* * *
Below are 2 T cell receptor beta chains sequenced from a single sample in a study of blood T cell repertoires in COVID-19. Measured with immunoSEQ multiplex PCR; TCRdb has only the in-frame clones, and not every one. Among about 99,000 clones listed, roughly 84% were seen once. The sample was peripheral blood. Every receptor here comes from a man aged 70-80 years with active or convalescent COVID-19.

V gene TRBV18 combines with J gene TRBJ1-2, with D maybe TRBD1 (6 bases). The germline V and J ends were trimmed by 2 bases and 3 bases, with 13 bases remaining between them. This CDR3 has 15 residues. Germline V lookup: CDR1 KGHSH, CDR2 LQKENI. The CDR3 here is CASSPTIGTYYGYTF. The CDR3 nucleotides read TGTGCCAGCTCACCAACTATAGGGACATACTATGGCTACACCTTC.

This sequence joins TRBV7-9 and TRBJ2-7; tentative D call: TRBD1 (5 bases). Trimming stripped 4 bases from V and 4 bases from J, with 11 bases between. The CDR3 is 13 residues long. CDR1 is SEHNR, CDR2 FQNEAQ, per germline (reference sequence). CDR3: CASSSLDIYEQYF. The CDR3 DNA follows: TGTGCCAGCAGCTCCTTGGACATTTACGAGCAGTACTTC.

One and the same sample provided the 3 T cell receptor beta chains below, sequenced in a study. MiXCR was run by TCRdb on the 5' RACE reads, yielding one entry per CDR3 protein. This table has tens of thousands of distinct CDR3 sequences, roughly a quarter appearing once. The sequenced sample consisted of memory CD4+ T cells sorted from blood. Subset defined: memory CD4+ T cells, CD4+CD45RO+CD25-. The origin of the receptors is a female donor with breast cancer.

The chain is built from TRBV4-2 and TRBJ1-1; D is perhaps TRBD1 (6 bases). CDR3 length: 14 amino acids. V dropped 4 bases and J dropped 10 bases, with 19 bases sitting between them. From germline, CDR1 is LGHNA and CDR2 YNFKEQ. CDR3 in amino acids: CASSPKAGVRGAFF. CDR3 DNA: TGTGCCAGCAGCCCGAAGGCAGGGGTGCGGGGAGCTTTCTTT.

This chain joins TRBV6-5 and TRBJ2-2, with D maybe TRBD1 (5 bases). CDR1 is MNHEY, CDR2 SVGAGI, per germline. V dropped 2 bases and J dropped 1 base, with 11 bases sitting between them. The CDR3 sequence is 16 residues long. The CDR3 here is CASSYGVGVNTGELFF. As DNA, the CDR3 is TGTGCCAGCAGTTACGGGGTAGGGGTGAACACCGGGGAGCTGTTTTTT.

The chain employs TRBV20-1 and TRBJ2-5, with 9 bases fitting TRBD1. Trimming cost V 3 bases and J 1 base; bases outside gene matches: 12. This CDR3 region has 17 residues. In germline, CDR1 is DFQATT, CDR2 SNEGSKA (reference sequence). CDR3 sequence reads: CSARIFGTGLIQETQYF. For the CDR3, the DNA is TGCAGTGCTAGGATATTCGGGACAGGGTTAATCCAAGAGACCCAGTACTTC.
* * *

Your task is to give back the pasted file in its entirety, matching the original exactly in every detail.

Below are 2 T cell receptor beta chains sequenced from a single sample in a study of blood T cell repertoires in COVID-19. Measured with immunoSEQ multiplex PCR; TCRdb has only the in-frame clones, and not every one. Among about 99,000 clones listed, roughly 84% were seen once. The sample was peripheral blood. Every receptor here comes from a man aged 70-80 years with active or convalescent COVID-19.

V gene TRBV18 combines with J gene TRBJ1-2, with D maybe TRBD1 (6 bases). The germline V and J ends were trimmed by 2 bases and 3 bases, with 13 bases remaining between them. This CDR3 has 15 residues. Germline V lookup: CDR1 KGHSH, CDR2 LQKENI. The CDR3 here is CASSPTIGTYYGYTF. The CDR3 nucleotides read TGTGCCAGCTCACCAACTATAGGGACATACTATGGCTACACCTTC.

This sequence joins TRBV7-9 and TRBJ2-7; tentative D call: TRBD1 (5 bases). Trimming stripped 4 bases from V and 4 bases from J, with 11 bases between. The CDR3 is 13 residues long. CDR1 is SEHNR, CDR2 FQNEAQ, per germline (reference sequence). CDR3: CASSSLDIYEQYF. The CDR3 DNA follows: TGTGCCAGCAGCTCCTTGGACATTTACGAGCAGTACTTC.

One and the same sample provided the 3 T cell receptor beta chains below, sequenced in a study. MiXCR was run by TCRdb on the 5' RACE reads, yielding one entry per CDR3 protein. This table has tens of thousands of distinct CDR3 sequences, roughly a quarter appearing once. The sequenced sample consisted of memory CD4+ T cells sorted from blood. Subset defined: memory CD4+ T cells, CD4+CD45RO+CD25-. The origin of the receptors is a female donor with breast cancer.

The chain is built from TRBV4-2 and TRBJ1-1; D is perhaps TRBD1 (6 bases). CDR3 length: 14 amino acids. V dropped 4 bases and J dropped 10 bases, with 19 bases sitting between them. From germline, CDR1 is LGHNA and CDR2 YNFKEQ. CDR3 in amino acids: CASSPKAGVRGAFF. CDR3 DNA: TGTGCCAGCAGCCCGAAGGCAGGGGTGCGGGGAGCTTTCTTT.

This chain joins TRBV6-5 and TRBJ2-2, with D maybe TRBD1 (5 bases). CDR1 is MNHEY, CDR2 SVGAGI, per germline. V dropped 2 bases and J dropped 1 base, with 11 bases sitting between them. The CDR3 sequence is 16 residues long. The CDR3 here is CASSYGVGVNTGELFF. As DNA, the CDR3 is TGTGCCAGCAGTTACGGGGTAGGGGTGAACACCGGGGAGCTGTTTTTT.

The chain employs TRBV20-1 and TRBJ2-5, with 9 bases fitting TRBD1. Trimming cost V 3 bases and J 1 base; bases outside gene matches: 12. This CDR3 region has 17 residues. In germline, CDR1 is DFQATT, CDR2 SNEGSKA (reference sequence). CDR3 sequence reads: CSARIFGTGLIQETQYF. For the CDR3, the DNA is TGCAGTGCTAGGATATTCGGGACAGGGTTAATCCAAGAGACCCAGTACTTC.